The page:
Sheep and goats could be used to cut grass at historic castle to cut council costs
- Credit: Sonya Duncan
Sheep and goats could cut the grass at an historic castle’s remains as a council attempts to slash costs.
Thetford Council pays about £7,500 every time the grass at Thetford Castle, also known as Castle Hill, is cut.
This work is done twice a year but due to high, dense vegetation the council has been advised it needs to be done four times a year, pushing the cost up to £34,000 a year.
The reason for the high cost is due to health and safety issues with cutting the steep mound which requires handheld equipment to be used sitting down.
But the 847-year-old castle remains, in Castle Park, could see sheep, goats and even cattle introduced for three weeks twice a year.
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Roz Barnett, a council spokesman, said: "The park is a chalk grassland which is very rare.
"We have been told by Norfolk Wildlife Trust that the best way to preserve the area and encourage wildlife would be to re-introduce grazing on the land.
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"We want to put it to the public first as it is a public park and they may not want the change but it has been positive so far."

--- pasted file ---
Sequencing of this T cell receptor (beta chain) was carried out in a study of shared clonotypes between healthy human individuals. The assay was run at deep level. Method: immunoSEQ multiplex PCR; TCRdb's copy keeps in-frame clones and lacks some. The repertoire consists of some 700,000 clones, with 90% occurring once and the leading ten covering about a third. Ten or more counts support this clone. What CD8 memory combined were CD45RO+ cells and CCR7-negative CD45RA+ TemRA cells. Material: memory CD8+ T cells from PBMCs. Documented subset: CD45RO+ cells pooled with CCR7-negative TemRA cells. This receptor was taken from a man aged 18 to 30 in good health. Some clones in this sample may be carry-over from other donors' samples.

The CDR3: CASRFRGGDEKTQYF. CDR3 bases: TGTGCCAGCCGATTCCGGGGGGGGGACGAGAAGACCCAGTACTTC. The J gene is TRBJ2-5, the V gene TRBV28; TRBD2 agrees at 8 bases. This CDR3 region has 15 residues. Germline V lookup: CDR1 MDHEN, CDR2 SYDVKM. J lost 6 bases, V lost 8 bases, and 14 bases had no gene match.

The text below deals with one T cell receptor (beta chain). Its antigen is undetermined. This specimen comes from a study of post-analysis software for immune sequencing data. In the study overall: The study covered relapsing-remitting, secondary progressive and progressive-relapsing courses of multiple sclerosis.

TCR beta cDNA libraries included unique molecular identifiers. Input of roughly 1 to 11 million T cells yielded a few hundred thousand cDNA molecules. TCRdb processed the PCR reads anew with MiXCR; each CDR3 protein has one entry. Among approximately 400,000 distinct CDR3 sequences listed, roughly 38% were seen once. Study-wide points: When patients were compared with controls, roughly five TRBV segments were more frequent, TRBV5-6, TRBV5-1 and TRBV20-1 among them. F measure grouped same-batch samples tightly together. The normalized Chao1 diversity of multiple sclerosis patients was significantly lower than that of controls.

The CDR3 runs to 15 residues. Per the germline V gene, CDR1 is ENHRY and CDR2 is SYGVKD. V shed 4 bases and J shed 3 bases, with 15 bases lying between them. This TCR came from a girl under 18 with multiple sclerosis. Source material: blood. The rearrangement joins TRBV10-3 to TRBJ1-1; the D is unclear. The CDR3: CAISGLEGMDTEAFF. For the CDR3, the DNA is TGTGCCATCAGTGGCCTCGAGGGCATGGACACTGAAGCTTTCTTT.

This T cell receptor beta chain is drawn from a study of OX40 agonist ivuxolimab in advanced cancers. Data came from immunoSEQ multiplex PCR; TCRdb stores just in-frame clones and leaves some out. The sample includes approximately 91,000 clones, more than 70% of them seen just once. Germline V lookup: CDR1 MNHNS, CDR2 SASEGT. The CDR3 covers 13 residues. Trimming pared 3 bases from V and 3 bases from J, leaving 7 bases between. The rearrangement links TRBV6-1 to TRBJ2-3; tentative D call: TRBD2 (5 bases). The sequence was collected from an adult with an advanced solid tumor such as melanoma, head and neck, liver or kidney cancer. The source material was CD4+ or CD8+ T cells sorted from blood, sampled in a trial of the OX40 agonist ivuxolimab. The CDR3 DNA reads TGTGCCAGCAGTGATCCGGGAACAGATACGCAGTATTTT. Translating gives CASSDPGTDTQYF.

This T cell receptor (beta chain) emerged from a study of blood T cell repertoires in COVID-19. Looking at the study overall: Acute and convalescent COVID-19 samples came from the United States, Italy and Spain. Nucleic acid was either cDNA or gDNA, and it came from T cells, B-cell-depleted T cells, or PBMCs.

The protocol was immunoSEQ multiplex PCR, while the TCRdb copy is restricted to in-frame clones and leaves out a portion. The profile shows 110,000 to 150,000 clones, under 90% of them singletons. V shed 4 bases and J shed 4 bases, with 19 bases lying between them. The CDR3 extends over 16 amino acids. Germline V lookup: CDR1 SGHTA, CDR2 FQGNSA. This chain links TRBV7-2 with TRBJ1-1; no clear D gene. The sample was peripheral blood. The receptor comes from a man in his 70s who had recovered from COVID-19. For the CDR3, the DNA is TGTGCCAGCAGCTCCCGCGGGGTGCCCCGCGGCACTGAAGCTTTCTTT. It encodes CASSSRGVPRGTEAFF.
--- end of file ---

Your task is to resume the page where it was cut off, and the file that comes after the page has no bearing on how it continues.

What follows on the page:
The Norman castle mound is a designated site by Natural England and nature experts have recommended grazing as a way to encourage native plants and insects to thrive in the grassland.
Estimates put the grazing at a cost of about £42,000 but the council will apply for a National Lottery Heritage Grant to fund the work.
Grazing has already been introduced at Barnham Cross Common and the council said that it the area has seen a surprising decrease in anti-social behaviour, litter and fires.
Ms Barnett added: "We introduced animals at Barnham Cross and there was a bit of a concern for the animals because of the anti-social behaviour and motorbikes in the area.
"But we have seen a reduction of anti-social behaviour and littering. Residents have started litter picking more because they are thinking of the welfare of the animals."